Romney wants “long-term” immigration fix, but short on details
Romney would not say whether he would undo President Obama’s new order halting deportations for “DREAMers.”
Republican presidential candidate Mitt Romney said Sunday he would work as president to pass a law providing “long-term” relief for undocumented youth, criticizing President Obama’s new policy as a politically-motivated, stop-gap measure.
But Romney declined to expand on what his plan would entail and wouldn’t say whether he would undo Obama’s new initiative that temporarily halts deportations for certain undocumented youth who were brought to the U.S. at a young age, which appeared to energize the president’s Latino supporters ahead of the November election.
“My anticipation is I’d come into office and say we need to get this done, on a long-term basis, not this kind of stop-gap measure,” Romney said during an interview that aired on CBS’s Face the Nation program. “I would work with Congress to put in place a long-term solution for the children of those that have come here illegally.”
Romney sidestepped when asked repeatedly by CBS’s Bob Schieffer whether he would wipe out Obama’s new policy while searching for a legislative solution.
“We’ll look at that setting as we reach that,” he said.
Obama’s new policy put pressure on Romney by seizing control of the issue and prodding his opponent to define his position on immigration. It dredged up hard-line statements that the former Massachusetts governor made during the GOP presidential primary that turned off Latino voters, who could play a decisive role in critical swing states such as Colorado, Nevada and New Mexico.
But since the primary concluded, Romney has repeatedly suggested he would seek out a more accommodating policy toward young undocumented immigrants seeking a higher education or military service, such as an alternative DREAM Act, in part to help repair his image among Latinos.
But that stance could alienate conservatives whom he worked hard to court during the primary while opening himself up to charges of flip-flopping.
Obama’s new policy undercut a similar plan being drafted by Florida Sen. Marco Rubio (R-Fla.) that would provide temporary legal status for certain undocumented youth that Romney suggested he may support.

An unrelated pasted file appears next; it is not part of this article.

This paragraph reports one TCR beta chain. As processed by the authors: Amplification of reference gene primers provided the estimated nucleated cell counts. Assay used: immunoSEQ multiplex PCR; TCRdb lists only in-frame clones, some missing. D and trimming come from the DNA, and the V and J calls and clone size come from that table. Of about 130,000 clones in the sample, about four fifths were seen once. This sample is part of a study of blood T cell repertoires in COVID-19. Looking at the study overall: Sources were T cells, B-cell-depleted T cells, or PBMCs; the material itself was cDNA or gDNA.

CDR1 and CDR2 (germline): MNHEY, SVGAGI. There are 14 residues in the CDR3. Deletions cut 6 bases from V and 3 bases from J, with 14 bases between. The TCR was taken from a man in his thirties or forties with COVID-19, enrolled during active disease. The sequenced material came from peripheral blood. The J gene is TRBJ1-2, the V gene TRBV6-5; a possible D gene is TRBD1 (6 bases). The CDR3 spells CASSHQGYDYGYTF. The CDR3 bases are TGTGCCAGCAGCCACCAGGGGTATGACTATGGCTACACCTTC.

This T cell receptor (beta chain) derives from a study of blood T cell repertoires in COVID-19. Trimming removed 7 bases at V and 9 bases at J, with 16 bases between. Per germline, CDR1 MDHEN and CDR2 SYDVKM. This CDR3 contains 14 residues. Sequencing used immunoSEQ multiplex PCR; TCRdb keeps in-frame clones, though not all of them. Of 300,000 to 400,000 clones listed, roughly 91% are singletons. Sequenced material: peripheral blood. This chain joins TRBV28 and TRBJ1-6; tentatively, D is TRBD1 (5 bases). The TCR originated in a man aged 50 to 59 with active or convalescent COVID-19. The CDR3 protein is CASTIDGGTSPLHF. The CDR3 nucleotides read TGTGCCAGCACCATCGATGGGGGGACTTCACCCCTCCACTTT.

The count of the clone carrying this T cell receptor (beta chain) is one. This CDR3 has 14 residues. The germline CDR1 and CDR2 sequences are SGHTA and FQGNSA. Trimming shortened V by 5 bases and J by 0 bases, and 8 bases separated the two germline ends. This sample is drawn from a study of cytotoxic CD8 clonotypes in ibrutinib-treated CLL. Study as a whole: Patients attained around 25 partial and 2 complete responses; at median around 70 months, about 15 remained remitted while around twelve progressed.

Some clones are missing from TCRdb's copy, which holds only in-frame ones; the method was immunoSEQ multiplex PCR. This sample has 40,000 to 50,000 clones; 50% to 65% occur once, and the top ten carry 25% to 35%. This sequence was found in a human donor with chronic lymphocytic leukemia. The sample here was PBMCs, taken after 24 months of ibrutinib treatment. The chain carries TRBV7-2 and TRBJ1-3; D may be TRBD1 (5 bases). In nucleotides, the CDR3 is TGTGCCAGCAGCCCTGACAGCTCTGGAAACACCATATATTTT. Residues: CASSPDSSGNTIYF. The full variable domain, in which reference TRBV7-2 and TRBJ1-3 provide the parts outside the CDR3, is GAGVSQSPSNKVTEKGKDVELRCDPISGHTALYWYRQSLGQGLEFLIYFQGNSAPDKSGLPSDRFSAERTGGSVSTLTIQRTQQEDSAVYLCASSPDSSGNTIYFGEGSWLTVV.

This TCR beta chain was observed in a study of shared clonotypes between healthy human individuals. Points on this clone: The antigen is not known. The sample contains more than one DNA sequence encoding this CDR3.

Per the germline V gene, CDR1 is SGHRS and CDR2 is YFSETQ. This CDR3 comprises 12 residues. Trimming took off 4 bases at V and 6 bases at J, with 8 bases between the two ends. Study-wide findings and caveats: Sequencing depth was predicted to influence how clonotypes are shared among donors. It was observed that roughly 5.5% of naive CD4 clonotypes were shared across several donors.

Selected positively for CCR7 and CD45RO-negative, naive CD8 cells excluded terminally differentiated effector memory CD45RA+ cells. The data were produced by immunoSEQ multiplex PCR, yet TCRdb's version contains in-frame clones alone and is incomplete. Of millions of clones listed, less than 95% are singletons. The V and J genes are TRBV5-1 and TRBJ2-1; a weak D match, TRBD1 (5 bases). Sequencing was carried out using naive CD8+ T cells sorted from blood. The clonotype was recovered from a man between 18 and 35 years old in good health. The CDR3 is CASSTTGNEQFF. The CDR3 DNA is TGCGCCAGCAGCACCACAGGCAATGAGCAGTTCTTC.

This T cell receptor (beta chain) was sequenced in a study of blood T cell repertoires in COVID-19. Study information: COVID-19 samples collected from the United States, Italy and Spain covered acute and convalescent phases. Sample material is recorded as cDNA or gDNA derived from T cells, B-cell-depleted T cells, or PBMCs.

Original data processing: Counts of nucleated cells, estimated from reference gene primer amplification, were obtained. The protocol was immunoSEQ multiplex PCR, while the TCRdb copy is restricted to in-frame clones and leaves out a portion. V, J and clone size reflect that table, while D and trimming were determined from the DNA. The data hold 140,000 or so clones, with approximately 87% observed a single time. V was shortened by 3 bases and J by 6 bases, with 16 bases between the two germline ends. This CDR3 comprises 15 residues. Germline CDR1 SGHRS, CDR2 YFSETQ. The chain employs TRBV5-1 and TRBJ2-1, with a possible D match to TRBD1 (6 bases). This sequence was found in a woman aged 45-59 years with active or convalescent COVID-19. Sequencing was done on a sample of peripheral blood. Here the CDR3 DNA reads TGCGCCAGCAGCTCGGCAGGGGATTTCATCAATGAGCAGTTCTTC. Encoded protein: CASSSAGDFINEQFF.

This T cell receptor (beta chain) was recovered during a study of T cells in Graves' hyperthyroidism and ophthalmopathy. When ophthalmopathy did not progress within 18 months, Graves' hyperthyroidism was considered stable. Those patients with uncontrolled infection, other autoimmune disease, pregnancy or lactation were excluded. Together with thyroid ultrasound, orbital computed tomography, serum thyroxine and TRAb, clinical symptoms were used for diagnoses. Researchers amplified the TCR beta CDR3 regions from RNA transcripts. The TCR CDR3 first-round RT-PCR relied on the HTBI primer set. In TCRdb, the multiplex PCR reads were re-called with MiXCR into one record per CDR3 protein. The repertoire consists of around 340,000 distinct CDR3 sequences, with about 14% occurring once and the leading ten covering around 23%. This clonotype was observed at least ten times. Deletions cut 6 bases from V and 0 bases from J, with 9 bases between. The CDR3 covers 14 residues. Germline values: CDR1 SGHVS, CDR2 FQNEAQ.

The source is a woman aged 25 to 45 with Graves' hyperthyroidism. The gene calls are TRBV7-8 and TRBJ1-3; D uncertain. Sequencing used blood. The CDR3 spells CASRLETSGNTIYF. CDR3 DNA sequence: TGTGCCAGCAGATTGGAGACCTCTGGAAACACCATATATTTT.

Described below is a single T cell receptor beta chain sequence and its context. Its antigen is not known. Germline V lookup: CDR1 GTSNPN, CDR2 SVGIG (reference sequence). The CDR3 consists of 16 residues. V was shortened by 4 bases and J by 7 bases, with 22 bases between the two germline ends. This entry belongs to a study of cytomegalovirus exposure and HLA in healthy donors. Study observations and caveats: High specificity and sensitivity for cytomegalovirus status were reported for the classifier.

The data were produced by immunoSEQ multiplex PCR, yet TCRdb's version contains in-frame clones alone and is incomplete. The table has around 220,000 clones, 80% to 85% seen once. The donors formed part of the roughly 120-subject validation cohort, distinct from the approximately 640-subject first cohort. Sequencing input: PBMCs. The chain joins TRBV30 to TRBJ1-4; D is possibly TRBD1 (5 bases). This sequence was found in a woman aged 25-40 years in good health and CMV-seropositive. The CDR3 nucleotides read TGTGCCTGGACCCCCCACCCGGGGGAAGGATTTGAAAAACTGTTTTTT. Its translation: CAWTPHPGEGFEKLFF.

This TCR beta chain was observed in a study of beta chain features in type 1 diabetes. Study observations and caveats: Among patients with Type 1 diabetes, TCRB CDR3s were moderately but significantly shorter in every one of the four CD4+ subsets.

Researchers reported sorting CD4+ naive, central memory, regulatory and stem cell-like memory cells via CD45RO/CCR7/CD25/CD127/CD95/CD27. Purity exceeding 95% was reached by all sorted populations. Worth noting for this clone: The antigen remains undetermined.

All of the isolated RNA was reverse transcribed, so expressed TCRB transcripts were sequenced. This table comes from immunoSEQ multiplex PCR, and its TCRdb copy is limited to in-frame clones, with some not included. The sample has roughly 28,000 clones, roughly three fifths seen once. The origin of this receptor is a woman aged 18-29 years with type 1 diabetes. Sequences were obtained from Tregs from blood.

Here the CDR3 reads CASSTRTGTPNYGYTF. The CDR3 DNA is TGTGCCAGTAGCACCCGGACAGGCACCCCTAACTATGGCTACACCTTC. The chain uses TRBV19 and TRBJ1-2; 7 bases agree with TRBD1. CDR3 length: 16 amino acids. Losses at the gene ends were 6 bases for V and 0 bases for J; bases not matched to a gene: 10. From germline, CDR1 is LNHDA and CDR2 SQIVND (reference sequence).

“This is something Congress has been working on, and I thought we were about to see some proposals brought forward by Senator Marco Rubio and by Democrat senators, but the president jumped in and said I’m going to take this action,” Romney said.
White House senior adviser David Plouffe questioned Romney’s sincerity, checking off a laundry list of statements that Romney made on immigration such as his claim that he would veto the current version of the DREAM Act —stalled legislation that provides a pathway to citizenship for undocumented youth — and his support for tough enforcement measures that would cause undocumented immigrants to “self-deport.”
“We need a permanent fix, we agree,” Plouffe said on CNN’s “State of the Union” program. “The only way to do that if for Congress to pass the DREAM act. Sadly, Governor Romney has said he would veto the DREAM Act.”
Obama’s move appears to be paying political dividends. Immigrant activists who has previously expressed disappointment in Obama’s deportation policies staged rallies around the country to support his new initiative. A new Latino Decisions poll showed that the president’s new policy made almost half of Latino voters more enthusiastic about supporting him. Only 14 percent said it made them less enthusiastic.
Romney slammed Obama’s move as a naked election-year ploy for Latino voters, calling that a “a big part of the equation” for the White House.
“What the president did, he should have worked on this years ago, if he felt seriously about this he should have taken action when he had a Democrat House and Senate, but he didn’t. He saves these sort of things until four and a half months before the general election,” he said on CBS.
Although the political benefits for Obama are abundantly evident, Plouffe denied that motivated the administration’s decision, saying that the Department of Homeland Security based the move on its existing enforcement priorities.
“This is not a political move,” Plouffe said on CNN. “It builds on steps we’ve already taken.”